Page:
DCC Minister of Propaganda; Deputized 6/8/11
DCC RPG playtester 2011, DCC Lankhmar trivia contest winner 2015; OD&D player since 1975

"The worthy GM never purposely kills players' PCs, He presents opportunities for the rash and unthinking players to do that all on their own."
-- Gary Gygax
"Don't ask me what you need to hit. Just roll the die and I will let you know!"
-- Dave Arneson

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PostPosted: Sat Aug 20, 2016 7:42 pm 
Ill-Fated Peasant

Joined: Mon Aug 08, 2016 4:04 pm
Posts: 7
FLGS: We don't have one where I live. :(
Hi Rabidwookie. I recently changed over to DCC for my campaign and have been reading up on how other judges aka Gamemasters handle skills. Having used a lot of fiddly game systems over the years I too was looking for ideas for skills when I ran across your thread.

I think your idea is really a good one. I've formerly run games using Rolemaster which is one of the fiddliest out there, and most recently Fantasy Dice which also has a detailed skill system. Your idea allows skills to be used and advanced in a very natural progression without too much bookkeeping while maintaining a degree of control. Your idea of a cap in the dice chain tied to Character level is quite elegant. And requiring 5 successful uses to attempt an increase will keep characters from stocking up on high level unused skills which has been a real problem in my game with Rolemaster and Fantasy Dice.

Kudos to you!

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PostPosted: Thu Oct 06, 2016 3:52 pm 

Joined: Thu Oct 06, 2016 9:26 am
Posts: 1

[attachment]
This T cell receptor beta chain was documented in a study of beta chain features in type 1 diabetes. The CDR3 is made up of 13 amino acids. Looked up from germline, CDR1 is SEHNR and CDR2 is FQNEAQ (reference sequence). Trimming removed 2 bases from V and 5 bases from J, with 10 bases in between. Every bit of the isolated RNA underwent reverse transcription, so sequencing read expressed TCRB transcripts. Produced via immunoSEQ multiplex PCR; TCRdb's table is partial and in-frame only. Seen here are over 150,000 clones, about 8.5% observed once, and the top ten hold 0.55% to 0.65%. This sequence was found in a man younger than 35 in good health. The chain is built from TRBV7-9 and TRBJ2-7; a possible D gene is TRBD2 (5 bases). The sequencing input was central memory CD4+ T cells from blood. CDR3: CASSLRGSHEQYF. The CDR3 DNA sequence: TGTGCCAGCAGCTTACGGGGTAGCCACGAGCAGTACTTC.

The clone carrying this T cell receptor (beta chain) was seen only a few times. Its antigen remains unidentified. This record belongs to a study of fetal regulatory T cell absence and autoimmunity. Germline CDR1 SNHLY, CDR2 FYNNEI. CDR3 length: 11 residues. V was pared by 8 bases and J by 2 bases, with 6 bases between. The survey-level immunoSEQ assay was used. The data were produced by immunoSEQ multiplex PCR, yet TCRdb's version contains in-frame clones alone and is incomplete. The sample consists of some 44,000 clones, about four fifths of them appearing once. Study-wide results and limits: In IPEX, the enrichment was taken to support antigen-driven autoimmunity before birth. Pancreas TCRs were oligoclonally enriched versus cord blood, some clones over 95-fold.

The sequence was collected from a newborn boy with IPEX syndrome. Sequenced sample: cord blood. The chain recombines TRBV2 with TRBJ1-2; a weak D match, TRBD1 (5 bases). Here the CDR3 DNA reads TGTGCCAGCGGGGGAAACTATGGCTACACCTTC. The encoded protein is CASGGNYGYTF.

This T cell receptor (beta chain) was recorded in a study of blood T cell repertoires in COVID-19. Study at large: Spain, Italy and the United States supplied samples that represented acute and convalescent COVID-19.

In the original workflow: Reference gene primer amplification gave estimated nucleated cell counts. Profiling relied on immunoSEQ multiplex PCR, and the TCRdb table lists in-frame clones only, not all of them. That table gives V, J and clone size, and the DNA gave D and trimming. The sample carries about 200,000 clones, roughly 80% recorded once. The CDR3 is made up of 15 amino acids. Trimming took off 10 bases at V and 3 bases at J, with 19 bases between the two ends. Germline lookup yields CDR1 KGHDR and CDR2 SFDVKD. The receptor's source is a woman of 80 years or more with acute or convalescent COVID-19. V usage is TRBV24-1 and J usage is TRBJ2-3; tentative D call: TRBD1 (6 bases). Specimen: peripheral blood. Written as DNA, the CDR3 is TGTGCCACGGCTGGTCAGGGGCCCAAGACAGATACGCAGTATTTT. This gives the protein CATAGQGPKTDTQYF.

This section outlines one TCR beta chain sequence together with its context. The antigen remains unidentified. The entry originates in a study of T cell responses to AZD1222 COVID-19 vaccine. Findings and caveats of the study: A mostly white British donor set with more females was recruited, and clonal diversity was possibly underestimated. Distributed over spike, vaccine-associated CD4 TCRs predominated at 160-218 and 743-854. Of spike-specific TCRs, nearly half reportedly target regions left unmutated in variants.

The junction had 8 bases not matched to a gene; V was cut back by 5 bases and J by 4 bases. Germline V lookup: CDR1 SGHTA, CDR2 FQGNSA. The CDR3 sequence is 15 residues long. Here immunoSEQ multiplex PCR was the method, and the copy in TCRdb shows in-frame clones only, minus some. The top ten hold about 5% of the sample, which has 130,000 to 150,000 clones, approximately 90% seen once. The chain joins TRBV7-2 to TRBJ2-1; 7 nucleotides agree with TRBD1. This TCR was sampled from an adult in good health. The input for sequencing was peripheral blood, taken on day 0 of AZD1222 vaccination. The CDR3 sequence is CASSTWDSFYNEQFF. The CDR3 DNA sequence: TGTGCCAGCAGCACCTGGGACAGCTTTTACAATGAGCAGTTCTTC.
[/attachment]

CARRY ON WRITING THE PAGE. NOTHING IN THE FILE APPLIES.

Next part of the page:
Gives me a similar idea though slightly less powered. Same skill list and dice size limit is still tied to your level. The differences are a character only needs to succeed in a skill once, however they can only raise a single skill that they succeeded in per quest/dungeon and the roll is made at the end of the quest/dungeon. This both limits the speed of how many skills might bump up per level and also all player to know when the point resets to be a new quest line. Just like with learning spells if a character fails to advance their first selected skill they can roll for another skill they succeeded on until either they learn a skill or are out of skills they were successful at. Also the skills cap at a d10 rather than d16 with the dice size capped at the character level. For level one characters success means the character is proficient regardless of occupation and rolls a d20 for those checks rather than the normal untrained d10. This also add a d2 die which can use any die where odd=1 even=2. Only gap then in the dice is a d9, but that gap can exist to let players potentially build up other skills or catch up on skills they may have been unlucky with.